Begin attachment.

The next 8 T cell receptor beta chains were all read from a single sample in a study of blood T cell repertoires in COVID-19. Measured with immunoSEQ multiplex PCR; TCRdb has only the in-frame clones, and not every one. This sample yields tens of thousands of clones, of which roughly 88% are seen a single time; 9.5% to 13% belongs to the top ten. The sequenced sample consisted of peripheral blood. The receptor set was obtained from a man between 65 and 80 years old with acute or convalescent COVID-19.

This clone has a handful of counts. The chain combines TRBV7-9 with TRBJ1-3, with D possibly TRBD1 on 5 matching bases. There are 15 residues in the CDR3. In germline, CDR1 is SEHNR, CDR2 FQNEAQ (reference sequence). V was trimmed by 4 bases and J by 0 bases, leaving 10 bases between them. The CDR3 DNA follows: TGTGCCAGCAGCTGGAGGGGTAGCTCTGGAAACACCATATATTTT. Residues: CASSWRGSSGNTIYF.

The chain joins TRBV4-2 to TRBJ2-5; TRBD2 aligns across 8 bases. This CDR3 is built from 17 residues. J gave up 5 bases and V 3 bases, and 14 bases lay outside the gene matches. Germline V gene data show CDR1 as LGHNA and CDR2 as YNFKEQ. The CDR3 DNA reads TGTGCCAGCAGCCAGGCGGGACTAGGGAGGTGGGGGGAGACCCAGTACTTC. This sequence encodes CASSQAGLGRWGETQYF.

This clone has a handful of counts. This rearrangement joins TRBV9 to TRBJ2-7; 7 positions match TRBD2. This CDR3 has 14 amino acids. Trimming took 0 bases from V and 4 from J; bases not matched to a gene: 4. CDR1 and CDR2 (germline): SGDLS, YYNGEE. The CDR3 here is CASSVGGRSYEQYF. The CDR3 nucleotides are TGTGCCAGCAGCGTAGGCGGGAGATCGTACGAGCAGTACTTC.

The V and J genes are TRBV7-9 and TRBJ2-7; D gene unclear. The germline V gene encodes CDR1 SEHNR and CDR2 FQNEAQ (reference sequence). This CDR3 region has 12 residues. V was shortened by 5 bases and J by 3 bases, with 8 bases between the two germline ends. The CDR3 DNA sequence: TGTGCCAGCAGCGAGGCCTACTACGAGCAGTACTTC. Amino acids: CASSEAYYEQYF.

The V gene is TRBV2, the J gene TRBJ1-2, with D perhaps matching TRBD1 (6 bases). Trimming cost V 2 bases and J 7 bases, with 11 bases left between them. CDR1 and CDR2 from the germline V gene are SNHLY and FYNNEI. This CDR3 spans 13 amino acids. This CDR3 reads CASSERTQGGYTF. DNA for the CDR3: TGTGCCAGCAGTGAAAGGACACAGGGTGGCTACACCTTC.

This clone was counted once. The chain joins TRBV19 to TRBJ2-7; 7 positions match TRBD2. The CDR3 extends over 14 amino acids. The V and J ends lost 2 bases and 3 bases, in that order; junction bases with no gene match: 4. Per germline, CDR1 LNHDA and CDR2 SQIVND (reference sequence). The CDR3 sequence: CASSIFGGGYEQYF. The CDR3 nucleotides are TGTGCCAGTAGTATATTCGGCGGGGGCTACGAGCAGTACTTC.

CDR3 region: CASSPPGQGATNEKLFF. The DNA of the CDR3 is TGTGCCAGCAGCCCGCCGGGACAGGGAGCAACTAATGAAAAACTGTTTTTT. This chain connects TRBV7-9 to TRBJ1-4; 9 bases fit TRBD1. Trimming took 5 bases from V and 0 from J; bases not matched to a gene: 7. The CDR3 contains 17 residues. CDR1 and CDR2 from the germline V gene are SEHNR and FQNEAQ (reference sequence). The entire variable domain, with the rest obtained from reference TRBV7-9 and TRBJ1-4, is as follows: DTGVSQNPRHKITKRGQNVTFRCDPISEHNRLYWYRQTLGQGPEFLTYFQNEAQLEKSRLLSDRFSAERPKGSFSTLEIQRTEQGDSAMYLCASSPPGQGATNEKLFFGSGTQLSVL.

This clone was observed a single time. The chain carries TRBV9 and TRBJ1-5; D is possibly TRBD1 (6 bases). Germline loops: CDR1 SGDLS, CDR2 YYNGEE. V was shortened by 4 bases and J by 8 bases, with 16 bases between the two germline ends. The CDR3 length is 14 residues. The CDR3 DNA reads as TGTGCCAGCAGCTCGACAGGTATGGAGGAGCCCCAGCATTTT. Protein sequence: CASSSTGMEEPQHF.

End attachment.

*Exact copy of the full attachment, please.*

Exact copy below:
The next 8 T cell receptor beta chains were all read from a single sample in a study of blood T cell repertoires in COVID-19. Measured with immunoSEQ multiplex PCR; TCRdb has only the in-frame clones, and not every one. This sample yields tens of thousands of clones, of which roughly 88% are seen a single time; 9.5% to 13% belongs to the top ten. The sequenced sample consisted of peripheral blood. The receptor set was obtained from a man between 65 and 80 years old with acute or convalescent COVID-19.

This clone has a handful of counts. The chain combines TRBV7-9 with TRBJ1-3, with D possibly TRBD1 on 5 matching bases. There are 15 residues in the CDR3. In germline, CDR1 is SEHNR, CDR2 FQNEAQ (reference sequence). V was trimmed by 4 bases and J by 0 bases, leaving 10 bases between them. The CDR3 DNA follows: TGTGCCAGCAGCTGGAGGGGTAGCTCTGGAAACACCATATATTTT. Residues: CASSWRGSSGNTIYF.

The chain joins TRBV4-2 to TRBJ2-5; TRBD2 aligns across 8 bases. This CDR3 is built from 17 residues. J gave up 5 bases and V 3 bases, and 14 bases lay outside the gene matches. Germline V gene data show CDR1 as LGHNA and CDR2 as YNFKEQ. The CDR3 DNA reads TGTGCCAGCAGCCAGGCGGGACTAGGGAGGTGGGGGGAGACCCAGTACTTC. This sequence encodes CASSQAGLGRWGETQYF.

This clone has a handful of counts. This rearrangement joins TRBV9 to TRBJ2-7; 7 positions match TRBD2. This CDR3 has 14 amino acids. Trimming took 0 bases from V and 4 from J; bases not matched to a gene: 4. CDR1 and CDR2 (germline): SGDLS, YYNGEE. The CDR3 here is CASSVGGRSYEQYF. The CDR3 nucleotides are TGTGCCAGCAGCGTAGGCGGGAGATCGTACGAGCAGTACTTC.

The V and J genes are TRBV7-9 and TRBJ2-7; D gene unclear. The germline V gene encodes CDR1 SEHNR and CDR2 FQNEAQ (reference sequence). This CDR3 region has 12 residues. V was shortened by 5 bases and J by 3 bases, with 8 bases between the two germline ends. The CDR3 DNA sequence: TGTGCCAGCAGCGAGGCCTACTACGAGCAGTACTTC. Amino acids: CASSEAYYEQYF.

The V gene is TRBV2, the J gene TRBJ1-2, with D perhaps matching TRBD1 (6 bases). Trimming cost V 2 bases and J 7 bases, with 11 bases left between them. CDR1 and CDR2 from the germline V gene are SNHLY and FYNNEI. This CDR3 spans 13 amino acids. This CDR3 reads CASSERTQGGYTF. DNA for the CDR3: TGTGCCAGCAGTGAAAGGACACAGGGTGGCTACACCTTC.

This clone was counted once. The chain joins TRBV19 to TRBJ2-7; 7 positions match TRBD2. The CDR3 extends over 14 amino acids. The V and J ends lost 2 bases and 3 bases, in that order; junction bases with no gene match: 4. Per germline, CDR1 LNHDA and CDR2 SQIVND (reference sequence). The CDR3 sequence: CASSIFGGGYEQYF. The CDR3 nucleotides are TGTGCCAGTAGTATATTCGGCGGGGGCTACGAGCAGTACTTC.

CDR3 region: CASSPPGQGATNEKLFF. The DNA of the CDR3 is TGTGCCAGCAGCCCGCCGGGACAGGGAGCAACTAATGAAAAACTGTTTTTT. This chain connects TRBV7-9 to TRBJ1-4; 9 bases fit TRBD1. Trimming took 5 bases from V and 0 from J; bases not matched to a gene: 7. The CDR3 contains 17 residues. CDR1 and CDR2 from the germline V gene are SEHNR and FQNEAQ (reference sequence). The entire variable domain, with the rest obtained from reference TRBV7-9 and TRBJ1-4, is as follows: DTGVSQNPRHKITKRGQNVTFRCDPISEHNRLYWYRQTLGQGPEFLTYFQNEAQLEKSRLLSDRFSAERPKGSFSTLEIQRTEQGDSAMYLCASSPPGQGATNEKLFFGSGTQLSVL.

This clone was observed a single time. The chain carries TRBV9 and TRBJ1-5; D is possibly TRBD1 (6 bases). Germline loops: CDR1 SGDLS, CDR2 YYNGEE. V was shortened by 4 bases and J by 8 bases, with 16 bases between the two germline ends. The CDR3 length is 14 residues. The CDR3 DNA reads as TGTGCCAGCAGCTCGACAGGTATGGAGGAGCCCCAGCATTTT. Protein sequence: CASSSTGMEEPQHF.